# Geometry

Geometries are sets of vertices (points) that together form triangles. It's the most basic rendering primitive in Zaplib. With them, we can create everything from interactive UI elements to 3D meshes.

A `Geometry` describes the shape of a renderable item, represented as triangles. Create a `Geometry` using `Geometry::new`, which takes in both vertex attributes and indices to map vertices to triangle faces.

For example, take a look at our internal representation of `QuadIns`. To represent the `Quad` shape, consider two right triangles both sharing a hypotenuse to form a square.

``````    pub fn build_geom() -> Geometry {
// First, represent each corner of the quad as a vertex,
// with each side having a length of 1.
let vertex_attributes = vec![
// top left vertex
vec2(0., 0.),
// top right vertex
vec2(1., 0.),
// bottom right vertex
vec2(1., 1.),
// bottom left vertex
vec2(0., 1.),
];
// Group the vertices into two triangles, right triangles
// on opposing corner coming together to share a hypotenuse.
let indices = vec![
// top-right triangle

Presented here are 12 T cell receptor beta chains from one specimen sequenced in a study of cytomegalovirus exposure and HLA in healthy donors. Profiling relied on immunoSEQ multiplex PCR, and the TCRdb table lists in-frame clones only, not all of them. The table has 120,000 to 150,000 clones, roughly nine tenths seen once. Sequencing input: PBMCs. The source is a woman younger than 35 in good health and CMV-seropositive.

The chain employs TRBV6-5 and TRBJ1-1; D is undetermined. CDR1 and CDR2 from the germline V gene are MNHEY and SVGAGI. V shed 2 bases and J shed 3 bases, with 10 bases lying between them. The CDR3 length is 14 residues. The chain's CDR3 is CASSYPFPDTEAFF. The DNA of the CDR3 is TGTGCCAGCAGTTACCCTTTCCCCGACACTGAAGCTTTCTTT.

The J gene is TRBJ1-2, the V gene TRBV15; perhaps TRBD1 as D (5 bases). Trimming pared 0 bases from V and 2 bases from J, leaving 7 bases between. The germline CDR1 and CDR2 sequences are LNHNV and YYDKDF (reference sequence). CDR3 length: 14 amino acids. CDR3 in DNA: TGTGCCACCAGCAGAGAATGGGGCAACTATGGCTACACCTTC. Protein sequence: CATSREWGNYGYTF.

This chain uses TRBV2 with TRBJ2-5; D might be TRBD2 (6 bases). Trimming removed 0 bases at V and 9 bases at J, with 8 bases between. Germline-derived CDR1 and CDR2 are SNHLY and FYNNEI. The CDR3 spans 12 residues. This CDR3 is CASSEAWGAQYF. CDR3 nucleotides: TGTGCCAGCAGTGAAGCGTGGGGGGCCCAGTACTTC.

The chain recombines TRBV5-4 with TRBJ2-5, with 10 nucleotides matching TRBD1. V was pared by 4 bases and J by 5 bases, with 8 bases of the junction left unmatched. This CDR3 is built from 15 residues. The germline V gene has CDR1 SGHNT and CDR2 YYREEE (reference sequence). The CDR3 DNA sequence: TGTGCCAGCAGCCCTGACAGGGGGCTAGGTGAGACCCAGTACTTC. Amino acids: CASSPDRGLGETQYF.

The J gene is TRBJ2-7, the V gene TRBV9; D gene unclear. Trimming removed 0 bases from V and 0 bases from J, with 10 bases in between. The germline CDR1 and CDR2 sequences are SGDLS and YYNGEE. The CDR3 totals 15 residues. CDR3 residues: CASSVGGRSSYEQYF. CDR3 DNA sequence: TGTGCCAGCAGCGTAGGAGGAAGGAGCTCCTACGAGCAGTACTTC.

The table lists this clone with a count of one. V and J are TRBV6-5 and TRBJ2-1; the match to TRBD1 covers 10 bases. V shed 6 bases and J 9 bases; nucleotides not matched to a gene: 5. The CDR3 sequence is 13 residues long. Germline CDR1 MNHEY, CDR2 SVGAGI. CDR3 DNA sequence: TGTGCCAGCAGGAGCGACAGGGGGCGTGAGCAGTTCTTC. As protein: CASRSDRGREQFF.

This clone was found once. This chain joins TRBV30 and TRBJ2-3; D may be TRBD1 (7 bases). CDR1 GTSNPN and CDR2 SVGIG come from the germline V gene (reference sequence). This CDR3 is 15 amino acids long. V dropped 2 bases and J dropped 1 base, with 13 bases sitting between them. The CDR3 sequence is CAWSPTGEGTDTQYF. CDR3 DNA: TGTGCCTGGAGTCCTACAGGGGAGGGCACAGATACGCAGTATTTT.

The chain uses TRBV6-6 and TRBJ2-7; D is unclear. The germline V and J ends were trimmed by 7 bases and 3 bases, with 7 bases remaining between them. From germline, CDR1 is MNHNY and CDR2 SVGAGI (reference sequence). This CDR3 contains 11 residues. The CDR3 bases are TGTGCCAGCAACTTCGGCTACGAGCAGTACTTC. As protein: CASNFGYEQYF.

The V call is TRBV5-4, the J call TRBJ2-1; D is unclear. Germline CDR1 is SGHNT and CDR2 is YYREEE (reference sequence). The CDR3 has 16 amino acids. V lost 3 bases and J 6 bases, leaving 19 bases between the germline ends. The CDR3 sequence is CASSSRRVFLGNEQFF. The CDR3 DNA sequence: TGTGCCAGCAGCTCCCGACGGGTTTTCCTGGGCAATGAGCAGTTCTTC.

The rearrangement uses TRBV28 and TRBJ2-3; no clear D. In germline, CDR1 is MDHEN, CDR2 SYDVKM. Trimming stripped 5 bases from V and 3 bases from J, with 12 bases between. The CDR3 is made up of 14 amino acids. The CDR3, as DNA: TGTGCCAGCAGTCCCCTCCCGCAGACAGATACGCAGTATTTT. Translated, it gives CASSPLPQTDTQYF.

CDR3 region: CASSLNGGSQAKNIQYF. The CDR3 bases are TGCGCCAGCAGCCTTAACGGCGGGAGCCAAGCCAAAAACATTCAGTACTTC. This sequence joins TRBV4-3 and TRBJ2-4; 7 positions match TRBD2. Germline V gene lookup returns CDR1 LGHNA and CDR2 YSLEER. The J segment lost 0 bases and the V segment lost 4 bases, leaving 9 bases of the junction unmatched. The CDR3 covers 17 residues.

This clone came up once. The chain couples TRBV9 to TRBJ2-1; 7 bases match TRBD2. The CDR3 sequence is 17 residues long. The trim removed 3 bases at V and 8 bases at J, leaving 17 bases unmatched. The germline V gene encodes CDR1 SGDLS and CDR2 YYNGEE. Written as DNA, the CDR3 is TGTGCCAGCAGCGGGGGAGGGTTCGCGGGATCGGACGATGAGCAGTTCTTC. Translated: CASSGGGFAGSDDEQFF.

[0, 1, 2],
// bottom-left triangle
[2, 3, 0],
];
Geometry::new(vertex_attributes, indices)
}
``````

### GpuGeometry

A `GpuGeometry` is used to register a `Geometry` with our application context. It is called via `GpuGeometry::new(cx, geometry)`. Under the hood, this is reference counted and can be cheaply cloned to add a new reference to the same geometry. When all references are dropped, the buffer will get reused in the next call to `GpuGeometry::new`.

### Usage

You can statically assign a `Geometry` to a `Shader`, by passing in a `build_geom` when creating a `Shader`. To render such a shader, use `add_instances`.

It's also possible to omit a `build_geom` when creating a `Shader`, and instead dynamically assign it a `GpuGeometry` when drawing. In that case, use `add_mesh_instances`.

See Drawing for more information on different APIs for drawing.